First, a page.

We don't have GraphKit available on the iPhone, so I think it is the best to work with our own component. It took two days to write the code for it, it's easily used, and it has all the features we need.
As far as I know, there is no curve drawing trough arbitrary points on the iPhone, so one must write his own algorithm for this.

Calculating all points for the curve isn't a good idea, because it consumes lots of processor power, so I've chosen to create segments of lines - more segments, the curve is smoother.
Ok, segments, but how to get new point on the curve to draw these segments?
And here comes the math part - Lagrange Polynomial (you will love this):where N is the number of points we already have.
It's not the best interpolation (best would be natural cubic spline) - we have the start and end points fixed, otherwise the curve ends would fly off fast from the screen with this formula

The drawing itself is based on Quartz2D. If you have the right math formula, the rest is easy. Rock on!

iPhone: Core Data or SQLite3?

I've been studying SQLite access from Objective C in one of these days. As you may know already, there are two native ways to access SQLite database.
Let's see their advantages and drawbacks:
  1. SQLite native commands
    • ANSI C functions to direct access the database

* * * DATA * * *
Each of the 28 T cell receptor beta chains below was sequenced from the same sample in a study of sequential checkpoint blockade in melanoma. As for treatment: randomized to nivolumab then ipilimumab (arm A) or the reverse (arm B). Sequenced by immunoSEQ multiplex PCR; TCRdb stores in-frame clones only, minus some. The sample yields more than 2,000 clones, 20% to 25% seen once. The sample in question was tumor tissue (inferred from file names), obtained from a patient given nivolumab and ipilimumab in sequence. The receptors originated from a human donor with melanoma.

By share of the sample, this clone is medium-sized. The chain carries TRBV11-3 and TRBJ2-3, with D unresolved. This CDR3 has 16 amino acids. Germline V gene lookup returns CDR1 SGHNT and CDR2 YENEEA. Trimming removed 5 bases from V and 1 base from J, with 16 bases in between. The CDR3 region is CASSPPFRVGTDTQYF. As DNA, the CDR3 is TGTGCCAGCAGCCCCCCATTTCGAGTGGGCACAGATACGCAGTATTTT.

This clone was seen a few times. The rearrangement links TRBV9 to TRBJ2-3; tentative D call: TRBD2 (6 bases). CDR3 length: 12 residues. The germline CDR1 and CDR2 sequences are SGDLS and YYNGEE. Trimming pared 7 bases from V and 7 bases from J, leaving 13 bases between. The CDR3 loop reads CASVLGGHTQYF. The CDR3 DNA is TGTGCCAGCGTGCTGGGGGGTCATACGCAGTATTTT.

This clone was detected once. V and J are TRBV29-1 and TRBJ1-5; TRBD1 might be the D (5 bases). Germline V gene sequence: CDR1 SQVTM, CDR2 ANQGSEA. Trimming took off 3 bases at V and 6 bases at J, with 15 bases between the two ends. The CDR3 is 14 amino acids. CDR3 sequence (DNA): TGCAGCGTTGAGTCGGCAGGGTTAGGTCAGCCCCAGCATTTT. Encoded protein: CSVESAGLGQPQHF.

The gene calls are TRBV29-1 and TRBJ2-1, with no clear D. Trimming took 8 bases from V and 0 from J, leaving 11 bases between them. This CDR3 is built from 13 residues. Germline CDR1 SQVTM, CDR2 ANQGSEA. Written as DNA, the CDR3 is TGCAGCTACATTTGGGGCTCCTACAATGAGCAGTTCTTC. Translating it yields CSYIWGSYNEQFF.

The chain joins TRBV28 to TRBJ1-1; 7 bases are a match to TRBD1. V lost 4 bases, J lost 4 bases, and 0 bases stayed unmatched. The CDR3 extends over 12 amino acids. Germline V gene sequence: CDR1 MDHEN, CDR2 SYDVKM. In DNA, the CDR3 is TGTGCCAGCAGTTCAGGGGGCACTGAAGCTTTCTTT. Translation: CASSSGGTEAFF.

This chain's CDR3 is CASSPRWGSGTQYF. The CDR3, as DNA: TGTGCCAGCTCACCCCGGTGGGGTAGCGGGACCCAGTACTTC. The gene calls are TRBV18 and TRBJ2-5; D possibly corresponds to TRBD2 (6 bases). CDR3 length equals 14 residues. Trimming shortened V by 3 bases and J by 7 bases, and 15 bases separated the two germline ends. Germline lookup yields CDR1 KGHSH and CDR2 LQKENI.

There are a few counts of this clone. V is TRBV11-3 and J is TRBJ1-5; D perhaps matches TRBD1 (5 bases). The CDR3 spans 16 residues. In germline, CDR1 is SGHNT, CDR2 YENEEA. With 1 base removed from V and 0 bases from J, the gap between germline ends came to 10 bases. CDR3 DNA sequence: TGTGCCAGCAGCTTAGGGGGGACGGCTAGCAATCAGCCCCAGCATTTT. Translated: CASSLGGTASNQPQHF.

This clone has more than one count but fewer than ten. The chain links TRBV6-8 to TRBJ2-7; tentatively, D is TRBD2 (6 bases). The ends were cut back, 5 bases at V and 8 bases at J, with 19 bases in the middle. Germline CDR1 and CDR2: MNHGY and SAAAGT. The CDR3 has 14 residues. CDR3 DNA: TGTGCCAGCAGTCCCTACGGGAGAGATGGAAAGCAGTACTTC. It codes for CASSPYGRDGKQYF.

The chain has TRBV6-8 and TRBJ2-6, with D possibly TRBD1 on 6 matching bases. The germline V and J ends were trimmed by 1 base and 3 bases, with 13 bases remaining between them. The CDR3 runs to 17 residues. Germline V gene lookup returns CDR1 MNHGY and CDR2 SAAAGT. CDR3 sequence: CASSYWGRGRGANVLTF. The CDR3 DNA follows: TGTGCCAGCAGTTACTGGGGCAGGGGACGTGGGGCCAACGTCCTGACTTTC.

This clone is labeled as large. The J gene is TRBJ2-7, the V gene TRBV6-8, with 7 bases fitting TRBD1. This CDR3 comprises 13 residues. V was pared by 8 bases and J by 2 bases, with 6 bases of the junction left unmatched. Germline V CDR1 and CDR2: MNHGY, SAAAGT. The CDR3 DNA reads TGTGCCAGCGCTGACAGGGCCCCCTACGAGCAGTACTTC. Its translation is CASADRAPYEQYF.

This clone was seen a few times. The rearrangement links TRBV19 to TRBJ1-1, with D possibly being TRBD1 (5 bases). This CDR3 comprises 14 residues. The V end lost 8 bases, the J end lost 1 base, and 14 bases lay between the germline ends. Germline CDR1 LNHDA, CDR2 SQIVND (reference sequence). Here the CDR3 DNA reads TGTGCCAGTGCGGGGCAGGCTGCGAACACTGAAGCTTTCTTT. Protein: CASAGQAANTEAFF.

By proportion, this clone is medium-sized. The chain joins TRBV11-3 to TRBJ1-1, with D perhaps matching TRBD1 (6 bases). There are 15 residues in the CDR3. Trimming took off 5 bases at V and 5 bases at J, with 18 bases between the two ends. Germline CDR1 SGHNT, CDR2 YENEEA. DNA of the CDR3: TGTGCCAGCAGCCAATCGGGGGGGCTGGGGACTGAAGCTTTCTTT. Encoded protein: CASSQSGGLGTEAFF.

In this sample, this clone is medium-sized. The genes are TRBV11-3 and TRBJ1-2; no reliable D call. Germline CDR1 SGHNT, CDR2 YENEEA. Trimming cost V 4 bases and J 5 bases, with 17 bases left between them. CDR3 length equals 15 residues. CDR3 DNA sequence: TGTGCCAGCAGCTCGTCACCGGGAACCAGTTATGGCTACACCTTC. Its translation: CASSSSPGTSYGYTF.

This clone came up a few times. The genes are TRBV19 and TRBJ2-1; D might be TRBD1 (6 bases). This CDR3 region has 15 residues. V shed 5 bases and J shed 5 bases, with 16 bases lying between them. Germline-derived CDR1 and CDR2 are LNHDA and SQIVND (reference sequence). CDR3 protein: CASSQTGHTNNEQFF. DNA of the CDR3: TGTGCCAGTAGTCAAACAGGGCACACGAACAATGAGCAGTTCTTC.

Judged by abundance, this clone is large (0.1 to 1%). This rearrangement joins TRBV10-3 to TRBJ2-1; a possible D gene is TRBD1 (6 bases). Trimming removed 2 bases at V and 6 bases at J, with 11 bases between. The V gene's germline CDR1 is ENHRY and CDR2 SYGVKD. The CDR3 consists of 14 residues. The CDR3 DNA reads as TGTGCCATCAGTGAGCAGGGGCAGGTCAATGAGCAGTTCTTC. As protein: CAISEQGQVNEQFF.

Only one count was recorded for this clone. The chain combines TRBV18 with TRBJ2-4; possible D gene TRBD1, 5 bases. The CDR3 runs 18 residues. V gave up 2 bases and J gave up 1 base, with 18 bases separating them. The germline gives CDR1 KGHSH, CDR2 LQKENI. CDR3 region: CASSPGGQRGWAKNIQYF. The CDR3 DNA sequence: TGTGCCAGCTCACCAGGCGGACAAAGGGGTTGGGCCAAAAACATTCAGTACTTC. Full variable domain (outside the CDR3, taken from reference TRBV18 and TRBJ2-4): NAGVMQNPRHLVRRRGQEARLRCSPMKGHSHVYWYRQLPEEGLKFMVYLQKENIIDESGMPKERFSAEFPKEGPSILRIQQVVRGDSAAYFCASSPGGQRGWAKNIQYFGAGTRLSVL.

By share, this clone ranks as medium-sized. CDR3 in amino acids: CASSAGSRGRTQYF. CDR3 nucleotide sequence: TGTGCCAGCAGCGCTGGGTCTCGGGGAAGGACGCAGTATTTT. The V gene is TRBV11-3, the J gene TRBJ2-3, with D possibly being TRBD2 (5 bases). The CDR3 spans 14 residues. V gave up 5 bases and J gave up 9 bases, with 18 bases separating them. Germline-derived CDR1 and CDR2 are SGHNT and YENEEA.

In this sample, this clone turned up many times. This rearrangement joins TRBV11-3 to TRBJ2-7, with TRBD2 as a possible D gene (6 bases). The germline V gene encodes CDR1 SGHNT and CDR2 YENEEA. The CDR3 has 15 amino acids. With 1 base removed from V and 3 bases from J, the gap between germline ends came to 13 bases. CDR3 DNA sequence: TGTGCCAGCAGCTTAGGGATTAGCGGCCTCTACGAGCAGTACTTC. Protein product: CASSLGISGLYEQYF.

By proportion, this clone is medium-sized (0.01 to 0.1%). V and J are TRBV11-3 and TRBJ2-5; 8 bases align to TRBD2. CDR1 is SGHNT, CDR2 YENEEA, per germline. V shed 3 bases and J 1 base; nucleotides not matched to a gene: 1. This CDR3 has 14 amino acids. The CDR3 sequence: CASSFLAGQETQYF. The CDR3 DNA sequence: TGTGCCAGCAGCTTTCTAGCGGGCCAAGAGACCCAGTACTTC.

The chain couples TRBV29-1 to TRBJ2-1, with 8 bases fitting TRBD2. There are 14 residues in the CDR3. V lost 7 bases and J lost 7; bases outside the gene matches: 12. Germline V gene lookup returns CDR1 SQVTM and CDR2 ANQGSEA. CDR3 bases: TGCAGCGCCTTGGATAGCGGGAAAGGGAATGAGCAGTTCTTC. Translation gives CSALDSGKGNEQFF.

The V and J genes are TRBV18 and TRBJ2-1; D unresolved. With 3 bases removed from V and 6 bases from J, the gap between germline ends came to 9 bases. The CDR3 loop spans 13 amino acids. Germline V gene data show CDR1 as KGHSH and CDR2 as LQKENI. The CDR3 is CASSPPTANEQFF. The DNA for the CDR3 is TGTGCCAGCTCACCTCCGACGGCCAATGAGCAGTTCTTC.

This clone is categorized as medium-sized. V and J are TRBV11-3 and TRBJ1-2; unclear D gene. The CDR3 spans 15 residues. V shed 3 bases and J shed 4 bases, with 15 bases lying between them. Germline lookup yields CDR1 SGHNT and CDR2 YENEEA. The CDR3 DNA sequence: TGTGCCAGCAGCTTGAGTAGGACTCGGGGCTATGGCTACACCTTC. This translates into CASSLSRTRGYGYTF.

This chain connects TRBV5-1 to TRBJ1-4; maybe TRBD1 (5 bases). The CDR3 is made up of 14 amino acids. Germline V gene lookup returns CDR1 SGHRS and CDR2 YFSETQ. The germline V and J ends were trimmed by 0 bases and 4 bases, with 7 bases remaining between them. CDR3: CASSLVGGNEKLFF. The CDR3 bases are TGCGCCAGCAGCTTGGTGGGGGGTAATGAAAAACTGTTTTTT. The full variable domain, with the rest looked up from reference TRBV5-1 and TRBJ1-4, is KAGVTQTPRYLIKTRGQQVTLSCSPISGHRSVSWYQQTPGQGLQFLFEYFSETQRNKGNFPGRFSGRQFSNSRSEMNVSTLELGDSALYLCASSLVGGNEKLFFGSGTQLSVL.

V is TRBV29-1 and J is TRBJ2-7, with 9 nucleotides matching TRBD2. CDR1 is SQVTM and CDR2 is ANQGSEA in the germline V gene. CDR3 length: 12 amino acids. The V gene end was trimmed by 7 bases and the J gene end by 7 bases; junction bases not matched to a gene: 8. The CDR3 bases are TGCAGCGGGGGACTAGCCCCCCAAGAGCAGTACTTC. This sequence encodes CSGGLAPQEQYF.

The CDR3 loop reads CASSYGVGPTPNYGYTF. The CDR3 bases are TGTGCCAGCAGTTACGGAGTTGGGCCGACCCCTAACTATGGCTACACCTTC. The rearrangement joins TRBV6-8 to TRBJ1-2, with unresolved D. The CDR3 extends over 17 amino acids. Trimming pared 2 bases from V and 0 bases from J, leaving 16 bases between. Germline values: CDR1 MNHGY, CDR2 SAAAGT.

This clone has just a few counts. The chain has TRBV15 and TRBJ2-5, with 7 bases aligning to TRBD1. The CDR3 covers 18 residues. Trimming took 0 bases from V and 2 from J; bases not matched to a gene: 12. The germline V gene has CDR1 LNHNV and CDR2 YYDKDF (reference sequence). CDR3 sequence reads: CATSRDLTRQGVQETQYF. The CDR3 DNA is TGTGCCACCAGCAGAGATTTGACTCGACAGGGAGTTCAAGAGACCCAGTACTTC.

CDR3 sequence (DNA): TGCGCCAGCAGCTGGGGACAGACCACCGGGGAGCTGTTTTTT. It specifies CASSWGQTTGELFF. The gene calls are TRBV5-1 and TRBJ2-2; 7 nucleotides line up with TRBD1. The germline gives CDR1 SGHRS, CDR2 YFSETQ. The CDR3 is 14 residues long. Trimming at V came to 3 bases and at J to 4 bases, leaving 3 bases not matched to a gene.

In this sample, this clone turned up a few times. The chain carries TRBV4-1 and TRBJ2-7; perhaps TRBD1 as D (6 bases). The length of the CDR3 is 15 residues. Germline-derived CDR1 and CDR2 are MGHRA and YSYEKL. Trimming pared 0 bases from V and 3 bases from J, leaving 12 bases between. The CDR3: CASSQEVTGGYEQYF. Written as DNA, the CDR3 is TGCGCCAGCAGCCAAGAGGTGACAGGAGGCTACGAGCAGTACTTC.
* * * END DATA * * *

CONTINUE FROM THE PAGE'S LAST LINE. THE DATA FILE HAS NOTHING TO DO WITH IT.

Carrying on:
• dev should write it's own data access module and DAOs
    • SQL scripts can be ported from the Android project
    • queries can be hand optimized
    • have to learn the nitpicks too (for example there may be query timeouts, in this case the request should be resent), mid learning difficulty
    • reinvent the wheel by reimplementing Model and DAOs
    • available on all iPhone OS versions
    • there are 3rd party frameworks available, but they're overkill for a small application
  2. Core Data framework, provided by Apple
    • native Obj C objects, but without direct access to the database, instead it has graphic data designer and it's pretty well optimized
    • has high level managed objects, you can work directly with them when using your data
    • whole database has to be recreated from a scratch
    • fast for small applications, small queries
    • easy to learn
    • available in iPhone OS 3.0 and above
The access modes cannot be mixed.

We have chosen Core Data for our application, because it's all we need, it has steep learning curve.
Which would you choose for your application?

Tuesday, April 13, 2010

Windows Phone 7 Overview

So here we go, Windows Phone 7 and all the appealing environment that comes with it - Windows 7, Visual Studio 2010, .NET Framework 4, Silverlight 4, Expression Blend 4, and what not! Don't think that this is optional and I chose all those, it's just the prerequisites for a Windows Phone 7. I love it.

The Windows Phone Developers can be a good start point for you. Actually, what you have to do for quick development start up is just download the developer tools from Microsoft here and kick it off! This is a little 3MB download file which then brings up over a 200MB of download. Initially I didn't know what this kit includes in all, so I installed Visual Studio 2010 RC, knowing it is required for WP7. But afterward it turned out that the kit brings Visual Studio 2010 Express with it. So now I have two VS2010-s on my machine (conscience won't let me remove either of them).